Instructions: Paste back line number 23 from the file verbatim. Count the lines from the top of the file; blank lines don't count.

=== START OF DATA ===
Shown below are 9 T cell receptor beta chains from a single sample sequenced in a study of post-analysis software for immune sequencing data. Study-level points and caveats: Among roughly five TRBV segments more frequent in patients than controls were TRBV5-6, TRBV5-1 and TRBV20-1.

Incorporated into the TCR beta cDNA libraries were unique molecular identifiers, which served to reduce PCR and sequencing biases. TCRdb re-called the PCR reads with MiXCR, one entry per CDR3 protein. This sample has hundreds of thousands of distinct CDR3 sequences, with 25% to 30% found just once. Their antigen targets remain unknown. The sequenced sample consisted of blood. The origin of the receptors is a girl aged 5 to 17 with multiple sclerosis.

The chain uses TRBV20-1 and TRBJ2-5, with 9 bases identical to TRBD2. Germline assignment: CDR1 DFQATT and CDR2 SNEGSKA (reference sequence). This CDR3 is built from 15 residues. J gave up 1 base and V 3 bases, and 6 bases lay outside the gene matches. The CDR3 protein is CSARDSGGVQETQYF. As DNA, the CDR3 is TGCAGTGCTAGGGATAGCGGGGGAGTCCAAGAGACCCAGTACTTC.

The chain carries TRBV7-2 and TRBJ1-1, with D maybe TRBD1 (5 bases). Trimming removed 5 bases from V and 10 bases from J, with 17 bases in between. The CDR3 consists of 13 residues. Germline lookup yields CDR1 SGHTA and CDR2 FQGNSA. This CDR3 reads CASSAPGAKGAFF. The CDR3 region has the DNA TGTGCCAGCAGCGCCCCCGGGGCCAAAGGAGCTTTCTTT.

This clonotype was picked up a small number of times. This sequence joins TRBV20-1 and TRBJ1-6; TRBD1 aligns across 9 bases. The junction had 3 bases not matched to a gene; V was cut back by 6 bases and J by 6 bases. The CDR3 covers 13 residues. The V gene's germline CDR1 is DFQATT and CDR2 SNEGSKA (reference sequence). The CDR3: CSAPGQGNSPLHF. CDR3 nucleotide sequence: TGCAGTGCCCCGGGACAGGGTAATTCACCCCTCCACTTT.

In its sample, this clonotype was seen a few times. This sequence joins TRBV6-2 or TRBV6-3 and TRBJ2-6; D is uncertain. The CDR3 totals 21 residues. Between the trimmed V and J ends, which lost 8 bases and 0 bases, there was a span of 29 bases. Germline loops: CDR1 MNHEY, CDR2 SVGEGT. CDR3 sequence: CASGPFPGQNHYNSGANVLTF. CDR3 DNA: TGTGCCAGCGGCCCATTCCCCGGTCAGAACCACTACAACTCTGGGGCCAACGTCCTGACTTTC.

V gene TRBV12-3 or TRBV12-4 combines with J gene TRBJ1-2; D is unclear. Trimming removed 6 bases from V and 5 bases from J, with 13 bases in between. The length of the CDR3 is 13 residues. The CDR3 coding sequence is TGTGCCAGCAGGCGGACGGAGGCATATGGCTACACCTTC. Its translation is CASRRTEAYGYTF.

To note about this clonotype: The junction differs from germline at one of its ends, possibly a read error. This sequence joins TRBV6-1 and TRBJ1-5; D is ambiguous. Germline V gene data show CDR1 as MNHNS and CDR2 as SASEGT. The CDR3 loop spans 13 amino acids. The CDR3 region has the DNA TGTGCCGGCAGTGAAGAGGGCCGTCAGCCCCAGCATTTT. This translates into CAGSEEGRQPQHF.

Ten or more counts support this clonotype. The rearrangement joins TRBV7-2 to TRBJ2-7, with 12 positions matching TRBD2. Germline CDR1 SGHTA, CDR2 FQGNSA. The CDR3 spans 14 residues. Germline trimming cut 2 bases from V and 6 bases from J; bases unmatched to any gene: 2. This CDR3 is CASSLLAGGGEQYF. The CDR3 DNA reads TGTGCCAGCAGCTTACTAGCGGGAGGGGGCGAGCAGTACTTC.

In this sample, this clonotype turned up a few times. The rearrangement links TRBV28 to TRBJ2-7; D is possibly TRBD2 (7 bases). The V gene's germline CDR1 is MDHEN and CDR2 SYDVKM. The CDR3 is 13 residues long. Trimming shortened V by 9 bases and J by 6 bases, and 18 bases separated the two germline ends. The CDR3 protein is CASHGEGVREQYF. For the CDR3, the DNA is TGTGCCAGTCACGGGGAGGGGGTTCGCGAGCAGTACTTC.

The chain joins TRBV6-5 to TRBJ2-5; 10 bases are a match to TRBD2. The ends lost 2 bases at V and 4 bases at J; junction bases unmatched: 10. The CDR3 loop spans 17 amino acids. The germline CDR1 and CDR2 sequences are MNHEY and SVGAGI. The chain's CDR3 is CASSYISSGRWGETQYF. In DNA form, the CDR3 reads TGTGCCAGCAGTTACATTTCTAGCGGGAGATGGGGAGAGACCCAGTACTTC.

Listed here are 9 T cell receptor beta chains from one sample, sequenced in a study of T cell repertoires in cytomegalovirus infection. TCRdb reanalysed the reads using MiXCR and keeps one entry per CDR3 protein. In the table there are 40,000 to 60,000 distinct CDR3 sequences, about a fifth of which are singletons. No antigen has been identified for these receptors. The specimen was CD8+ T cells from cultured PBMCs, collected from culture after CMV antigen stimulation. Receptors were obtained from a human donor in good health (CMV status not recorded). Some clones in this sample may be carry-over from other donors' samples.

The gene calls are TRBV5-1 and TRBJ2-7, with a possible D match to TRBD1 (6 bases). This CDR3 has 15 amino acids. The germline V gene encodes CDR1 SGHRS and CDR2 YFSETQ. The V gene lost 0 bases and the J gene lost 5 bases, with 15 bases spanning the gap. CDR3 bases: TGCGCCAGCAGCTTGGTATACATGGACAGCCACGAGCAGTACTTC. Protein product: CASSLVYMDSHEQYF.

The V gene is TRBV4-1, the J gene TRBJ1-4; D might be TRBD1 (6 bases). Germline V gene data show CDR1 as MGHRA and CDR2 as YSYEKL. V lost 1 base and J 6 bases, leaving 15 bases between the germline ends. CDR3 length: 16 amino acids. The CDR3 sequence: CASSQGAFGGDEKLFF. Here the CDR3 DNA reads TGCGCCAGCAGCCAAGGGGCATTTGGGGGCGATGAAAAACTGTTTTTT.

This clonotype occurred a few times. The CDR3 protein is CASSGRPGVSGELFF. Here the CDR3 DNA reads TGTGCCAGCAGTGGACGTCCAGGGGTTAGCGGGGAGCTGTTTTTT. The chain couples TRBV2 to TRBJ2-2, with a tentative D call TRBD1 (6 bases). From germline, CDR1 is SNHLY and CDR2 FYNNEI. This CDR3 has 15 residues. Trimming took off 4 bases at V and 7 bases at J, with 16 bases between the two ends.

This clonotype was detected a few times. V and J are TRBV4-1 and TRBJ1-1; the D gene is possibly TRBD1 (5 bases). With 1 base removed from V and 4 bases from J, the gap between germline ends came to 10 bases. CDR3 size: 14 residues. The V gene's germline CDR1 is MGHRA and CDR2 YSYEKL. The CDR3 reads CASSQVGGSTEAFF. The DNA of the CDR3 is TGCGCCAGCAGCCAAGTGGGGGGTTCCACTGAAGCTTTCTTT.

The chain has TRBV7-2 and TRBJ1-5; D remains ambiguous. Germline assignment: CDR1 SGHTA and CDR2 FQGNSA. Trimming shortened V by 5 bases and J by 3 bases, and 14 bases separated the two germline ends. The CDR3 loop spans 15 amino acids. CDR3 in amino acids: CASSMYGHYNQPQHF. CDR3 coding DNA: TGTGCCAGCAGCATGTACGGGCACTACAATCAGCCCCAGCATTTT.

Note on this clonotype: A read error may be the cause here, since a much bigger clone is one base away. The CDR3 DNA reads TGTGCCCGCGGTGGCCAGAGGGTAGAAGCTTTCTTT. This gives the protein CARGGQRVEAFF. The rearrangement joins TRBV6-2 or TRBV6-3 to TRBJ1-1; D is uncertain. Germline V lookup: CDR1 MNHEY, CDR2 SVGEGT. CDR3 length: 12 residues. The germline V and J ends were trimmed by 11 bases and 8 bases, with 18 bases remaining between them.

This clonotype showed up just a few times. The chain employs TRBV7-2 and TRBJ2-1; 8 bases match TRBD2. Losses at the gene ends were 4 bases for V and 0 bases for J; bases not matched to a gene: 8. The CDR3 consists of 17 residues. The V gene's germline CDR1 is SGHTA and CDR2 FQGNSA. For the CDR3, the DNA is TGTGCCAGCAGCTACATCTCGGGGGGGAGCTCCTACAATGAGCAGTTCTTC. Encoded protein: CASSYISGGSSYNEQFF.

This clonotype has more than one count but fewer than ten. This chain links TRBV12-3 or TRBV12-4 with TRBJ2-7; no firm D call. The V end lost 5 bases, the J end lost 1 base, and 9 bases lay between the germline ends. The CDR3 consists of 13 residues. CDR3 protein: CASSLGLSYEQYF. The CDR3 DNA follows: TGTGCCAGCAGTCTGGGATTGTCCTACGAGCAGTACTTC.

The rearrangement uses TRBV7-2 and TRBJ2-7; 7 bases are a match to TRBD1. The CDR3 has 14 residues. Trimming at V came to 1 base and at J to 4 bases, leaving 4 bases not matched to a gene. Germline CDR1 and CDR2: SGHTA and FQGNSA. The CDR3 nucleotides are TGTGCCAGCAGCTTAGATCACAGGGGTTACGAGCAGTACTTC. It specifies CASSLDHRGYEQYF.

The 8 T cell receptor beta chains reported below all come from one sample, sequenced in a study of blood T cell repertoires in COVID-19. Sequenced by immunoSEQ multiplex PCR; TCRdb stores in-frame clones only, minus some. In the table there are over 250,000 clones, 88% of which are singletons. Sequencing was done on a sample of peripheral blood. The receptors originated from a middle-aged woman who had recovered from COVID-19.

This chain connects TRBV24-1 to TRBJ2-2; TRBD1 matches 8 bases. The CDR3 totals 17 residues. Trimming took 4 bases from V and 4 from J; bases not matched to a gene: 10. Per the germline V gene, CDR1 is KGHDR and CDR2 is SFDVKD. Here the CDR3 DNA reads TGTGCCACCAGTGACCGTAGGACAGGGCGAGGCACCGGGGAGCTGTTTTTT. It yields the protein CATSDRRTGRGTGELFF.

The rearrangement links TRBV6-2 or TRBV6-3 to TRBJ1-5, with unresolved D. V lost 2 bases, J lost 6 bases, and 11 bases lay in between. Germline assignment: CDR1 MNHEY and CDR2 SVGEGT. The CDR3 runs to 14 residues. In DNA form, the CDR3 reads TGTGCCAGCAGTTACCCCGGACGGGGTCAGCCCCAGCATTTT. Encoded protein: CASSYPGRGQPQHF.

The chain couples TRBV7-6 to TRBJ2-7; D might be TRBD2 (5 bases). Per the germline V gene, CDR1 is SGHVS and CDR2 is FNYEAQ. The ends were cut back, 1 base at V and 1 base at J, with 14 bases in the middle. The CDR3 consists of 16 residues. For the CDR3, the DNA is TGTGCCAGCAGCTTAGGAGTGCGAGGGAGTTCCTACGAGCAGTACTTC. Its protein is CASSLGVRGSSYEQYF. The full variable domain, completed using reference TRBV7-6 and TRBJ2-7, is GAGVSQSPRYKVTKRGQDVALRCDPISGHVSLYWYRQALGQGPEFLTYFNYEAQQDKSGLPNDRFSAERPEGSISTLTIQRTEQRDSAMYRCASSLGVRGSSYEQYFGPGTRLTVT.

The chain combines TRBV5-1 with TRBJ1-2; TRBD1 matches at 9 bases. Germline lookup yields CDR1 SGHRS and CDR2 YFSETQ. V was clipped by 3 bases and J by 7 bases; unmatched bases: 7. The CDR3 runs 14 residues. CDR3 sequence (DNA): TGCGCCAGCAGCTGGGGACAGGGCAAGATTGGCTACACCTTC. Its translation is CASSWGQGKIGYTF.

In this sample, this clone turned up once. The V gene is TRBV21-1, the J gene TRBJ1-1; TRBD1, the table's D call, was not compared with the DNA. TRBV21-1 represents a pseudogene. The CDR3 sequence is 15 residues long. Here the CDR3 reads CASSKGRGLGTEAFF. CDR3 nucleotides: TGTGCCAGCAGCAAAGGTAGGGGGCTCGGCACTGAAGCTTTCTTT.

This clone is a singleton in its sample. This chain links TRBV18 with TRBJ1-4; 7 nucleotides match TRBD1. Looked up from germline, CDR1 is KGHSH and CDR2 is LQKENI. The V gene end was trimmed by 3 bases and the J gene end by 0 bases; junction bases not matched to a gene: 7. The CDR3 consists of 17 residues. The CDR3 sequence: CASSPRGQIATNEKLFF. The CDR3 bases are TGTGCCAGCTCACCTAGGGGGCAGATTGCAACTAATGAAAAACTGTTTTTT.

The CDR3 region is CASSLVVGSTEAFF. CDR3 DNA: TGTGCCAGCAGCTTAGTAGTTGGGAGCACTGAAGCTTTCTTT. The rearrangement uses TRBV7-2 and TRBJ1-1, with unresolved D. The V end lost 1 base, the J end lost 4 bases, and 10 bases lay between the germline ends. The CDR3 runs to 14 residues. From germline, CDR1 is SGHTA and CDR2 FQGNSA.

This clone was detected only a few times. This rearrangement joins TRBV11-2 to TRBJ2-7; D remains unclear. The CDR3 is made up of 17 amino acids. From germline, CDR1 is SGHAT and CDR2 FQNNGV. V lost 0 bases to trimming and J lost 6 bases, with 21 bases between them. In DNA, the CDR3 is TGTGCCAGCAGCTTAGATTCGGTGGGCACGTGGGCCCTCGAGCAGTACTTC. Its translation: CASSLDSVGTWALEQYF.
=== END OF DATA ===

This chain connects TRBV24-1 to TRBJ2-2; TRBD1 matches 8 bases. The CDR3 totals 17 residues. Trimming took 4 bases from V and 4 from J; bases not matched to a gene: 10. Per the germline V gene, CDR1 is KGHDR and CDR2 is SFDVKD. Here the CDR3 DNA reads TGTGCCACCAGTGACCGTAGGACAGGGCGAGGCACCGGGGAGCTGTTTTTT. It yields the protein CATSDRRTGRGTGELFF.